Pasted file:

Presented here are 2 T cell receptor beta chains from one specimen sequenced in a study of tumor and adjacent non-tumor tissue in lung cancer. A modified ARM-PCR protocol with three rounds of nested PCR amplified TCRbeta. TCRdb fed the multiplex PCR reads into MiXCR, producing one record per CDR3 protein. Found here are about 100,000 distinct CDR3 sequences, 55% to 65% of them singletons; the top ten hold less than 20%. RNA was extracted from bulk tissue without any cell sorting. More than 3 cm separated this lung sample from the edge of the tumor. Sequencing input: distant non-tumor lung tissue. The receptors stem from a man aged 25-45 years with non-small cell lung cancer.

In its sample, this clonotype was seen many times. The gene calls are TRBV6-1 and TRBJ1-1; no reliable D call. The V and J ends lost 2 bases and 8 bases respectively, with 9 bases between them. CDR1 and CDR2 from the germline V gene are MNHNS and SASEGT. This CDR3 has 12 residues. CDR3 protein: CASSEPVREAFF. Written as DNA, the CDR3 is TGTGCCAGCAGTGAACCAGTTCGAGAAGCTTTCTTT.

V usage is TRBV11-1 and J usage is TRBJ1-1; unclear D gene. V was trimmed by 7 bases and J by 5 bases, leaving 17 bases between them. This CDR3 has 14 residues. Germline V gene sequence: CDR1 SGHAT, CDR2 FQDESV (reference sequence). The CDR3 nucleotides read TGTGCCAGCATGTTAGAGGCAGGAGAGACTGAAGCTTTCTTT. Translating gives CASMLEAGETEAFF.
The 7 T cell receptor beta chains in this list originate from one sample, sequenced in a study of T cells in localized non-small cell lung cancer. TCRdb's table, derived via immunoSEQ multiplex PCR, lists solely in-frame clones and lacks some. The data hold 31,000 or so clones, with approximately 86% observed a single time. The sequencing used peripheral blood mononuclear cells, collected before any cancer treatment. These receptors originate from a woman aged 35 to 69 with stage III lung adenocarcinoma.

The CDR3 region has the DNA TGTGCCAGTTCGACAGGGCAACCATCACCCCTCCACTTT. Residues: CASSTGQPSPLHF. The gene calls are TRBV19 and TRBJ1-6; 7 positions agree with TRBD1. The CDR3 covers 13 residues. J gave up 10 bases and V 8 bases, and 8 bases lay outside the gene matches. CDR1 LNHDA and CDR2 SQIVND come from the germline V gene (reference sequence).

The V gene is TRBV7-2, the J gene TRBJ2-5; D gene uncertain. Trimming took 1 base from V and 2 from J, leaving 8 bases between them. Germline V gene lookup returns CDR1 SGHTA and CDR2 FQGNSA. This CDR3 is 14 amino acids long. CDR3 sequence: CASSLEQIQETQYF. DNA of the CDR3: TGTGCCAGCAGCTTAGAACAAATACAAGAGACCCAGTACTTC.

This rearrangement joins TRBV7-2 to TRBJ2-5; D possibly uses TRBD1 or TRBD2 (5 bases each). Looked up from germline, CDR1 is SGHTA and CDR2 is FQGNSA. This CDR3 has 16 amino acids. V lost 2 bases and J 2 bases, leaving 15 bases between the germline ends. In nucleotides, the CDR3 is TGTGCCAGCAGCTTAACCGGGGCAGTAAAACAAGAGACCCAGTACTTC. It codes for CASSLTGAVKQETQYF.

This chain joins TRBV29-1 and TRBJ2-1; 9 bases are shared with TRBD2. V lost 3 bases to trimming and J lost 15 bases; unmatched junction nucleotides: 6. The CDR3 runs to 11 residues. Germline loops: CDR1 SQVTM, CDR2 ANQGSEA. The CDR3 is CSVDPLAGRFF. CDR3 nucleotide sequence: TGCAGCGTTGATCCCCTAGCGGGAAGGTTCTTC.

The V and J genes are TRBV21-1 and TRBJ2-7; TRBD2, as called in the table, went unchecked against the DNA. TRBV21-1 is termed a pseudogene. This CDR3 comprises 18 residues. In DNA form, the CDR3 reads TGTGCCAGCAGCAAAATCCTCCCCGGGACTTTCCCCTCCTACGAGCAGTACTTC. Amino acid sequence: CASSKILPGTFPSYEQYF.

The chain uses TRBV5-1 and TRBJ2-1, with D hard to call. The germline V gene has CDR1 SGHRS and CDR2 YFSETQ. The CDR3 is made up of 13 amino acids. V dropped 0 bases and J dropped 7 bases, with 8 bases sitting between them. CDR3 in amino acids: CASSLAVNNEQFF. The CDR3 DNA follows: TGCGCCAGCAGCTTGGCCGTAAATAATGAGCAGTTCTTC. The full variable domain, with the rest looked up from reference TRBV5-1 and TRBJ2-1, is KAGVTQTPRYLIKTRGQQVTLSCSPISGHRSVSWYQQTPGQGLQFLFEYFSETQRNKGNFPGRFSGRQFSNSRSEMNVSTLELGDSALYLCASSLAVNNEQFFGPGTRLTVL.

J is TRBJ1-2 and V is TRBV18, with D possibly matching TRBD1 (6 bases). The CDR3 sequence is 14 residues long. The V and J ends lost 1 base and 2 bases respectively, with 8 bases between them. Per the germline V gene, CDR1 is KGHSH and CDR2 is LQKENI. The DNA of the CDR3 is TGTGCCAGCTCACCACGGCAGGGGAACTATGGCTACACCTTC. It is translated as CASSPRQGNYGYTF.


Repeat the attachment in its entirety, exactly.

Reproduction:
Presented here are 2 T cell receptor beta chains from one specimen sequenced in a study of tumor and adjacent non-tumor tissue in lung cancer. A modified ARM-PCR protocol with three rounds of nested PCR amplified TCRbeta. TCRdb fed the multiplex PCR reads into MiXCR, producing one record per CDR3 protein. Found here are about 100,000 distinct CDR3 sequences, 55% to 65% of them singletons; the top ten hold less than 20%. RNA was extracted from bulk tissue without any cell sorting. More than 3 cm separated this lung sample from the edge of the tumor. Sequencing input: distant non-tumor lung tissue. The receptors stem from a man aged 25-45 years with non-small cell lung cancer.

In its sample, this clonotype was seen many times. The gene calls are TRBV6-1 and TRBJ1-1; no reliable D call. The V and J ends lost 2 bases and 8 bases respectively, with 9 bases between them. CDR1 and CDR2 from the germline V gene are MNHNS and SASEGT. This CDR3 has 12 residues. CDR3 protein: CASSEPVREAFF. Written as DNA, the CDR3 is TGTGCCAGCAGTGAACCAGTTCGAGAAGCTTTCTTT.

V usage is TRBV11-1 and J usage is TRBJ1-1; unclear D gene. V was trimmed by 7 bases and J by 5 bases, leaving 17 bases between them. This CDR3 has 14 residues. Germline V gene sequence: CDR1 SGHAT, CDR2 FQDESV (reference sequence). The CDR3 nucleotides read TGTGCCAGCATGTTAGAGGCAGGAGAGACTGAAGCTTTCTTT. Translating gives CASMLEAGETEAFF.
The 7 T cell receptor beta chains in this list originate from one sample, sequenced in a study of T cells in localized non-small cell lung cancer. TCRdb's table, derived via immunoSEQ multiplex PCR, lists solely in-frame clones and lacks some. The data hold 31,000 or so clones, with approximately 86% observed a single time. The sequencing used peripheral blood mononuclear cells, collected before any cancer treatment. These receptors originate from a woman aged 35 to 69 with stage III lung adenocarcinoma.

The CDR3 region has the DNA TGTGCCAGTTCGACAGGGCAACCATCACCCCTCCACTTT. Residues: CASSTGQPSPLHF. The gene calls are TRBV19 and TRBJ1-6; 7 positions agree with TRBD1. The CDR3 covers 13 residues. J gave up 10 bases and V 8 bases, and 8 bases lay outside the gene matches. CDR1 LNHDA and CDR2 SQIVND come from the germline V gene (reference sequence).

The V gene is TRBV7-2, the J gene TRBJ2-5; D gene uncertain. Trimming took 1 base from V and 2 from J, leaving 8 bases between them. Germline V gene lookup returns CDR1 SGHTA and CDR2 FQGNSA. This CDR3 is 14 amino acids long. CDR3 sequence: CASSLEQIQETQYF. DNA of the CDR3: TGTGCCAGCAGCTTAGAACAAATACAAGAGACCCAGTACTTC.

This rearrangement joins TRBV7-2 to TRBJ2-5; D possibly uses TRBD1 or TRBD2 (5 bases each). Looked up from germline, CDR1 is SGHTA and CDR2 is FQGNSA. This CDR3 has 16 amino acids. V lost 2 bases and J 2 bases, leaving 15 bases between the germline ends. In nucleotides, the CDR3 is TGTGCCAGCAGCTTAACCGGGGCAGTAAAACAAGAGACCCAGTACTTC. It codes for CASSLTGAVKQETQYF.

This chain joins TRBV29-1 and TRBJ2-1; 9 bases are shared with TRBD2. V lost 3 bases to trimming and J lost 15 bases; unmatched junction nucleotides: 6. The CDR3 runs to 11 residues. Germline loops: CDR1 SQVTM, CDR2 ANQGSEA. The CDR3 is CSVDPLAGRFF. CDR3 nucleotide sequence: TGCAGCGTTGATCCCCTAGCGGGAAGGTTCTTC.

The V and J genes are TRBV21-1 and TRBJ2-7; TRBD2, as called in the table, went unchecked against the DNA. TRBV21-1 is termed a pseudogene. This CDR3 comprises 18 residues. In DNA form, the CDR3 reads TGTGCCAGCAGCAAAATCCTCCCCGGGACTTTCCCCTCCTACGAGCAGTACTTC. Amino acid sequence: CASSKILPGTFPSYEQYF.

The chain uses TRBV5-1 and TRBJ2-1, with D hard to call. The germline V gene has CDR1 SGHRS and CDR2 YFSETQ. The CDR3 is made up of 13 amino acids. V dropped 0 bases and J dropped 7 bases, with 8 bases sitting between them. CDR3 in amino acids: CASSLAVNNEQFF. The CDR3 DNA follows: TGCGCCAGCAGCTTGGCCGTAAATAATGAGCAGTTCTTC. The full variable domain, with the rest looked up from reference TRBV5-1 and TRBJ2-1, is KAGVTQTPRYLIKTRGQQVTLSCSPISGHRSVSWYQQTPGQGLQFLFEYFSETQRNKGNFPGRFSGRQFSNSRSEMNVSTLELGDSALYLCASSLAVNNEQFFGPGTRLTVL.

J is TRBJ1-2 and V is TRBV18, with D possibly matching TRBD1 (6 bases). The CDR3 sequence is 14 residues long. The V and J ends lost 1 base and 2 bases respectively, with 8 bases between them. Per the germline V gene, CDR1 is KGHSH and CDR2 is LQKENI. The DNA of the CDR3 is TGTGCCAGCTCACCACGGCAGGGGAACTATGGCTACACCTTC. It is translated as CASSPRQGNYGYTF.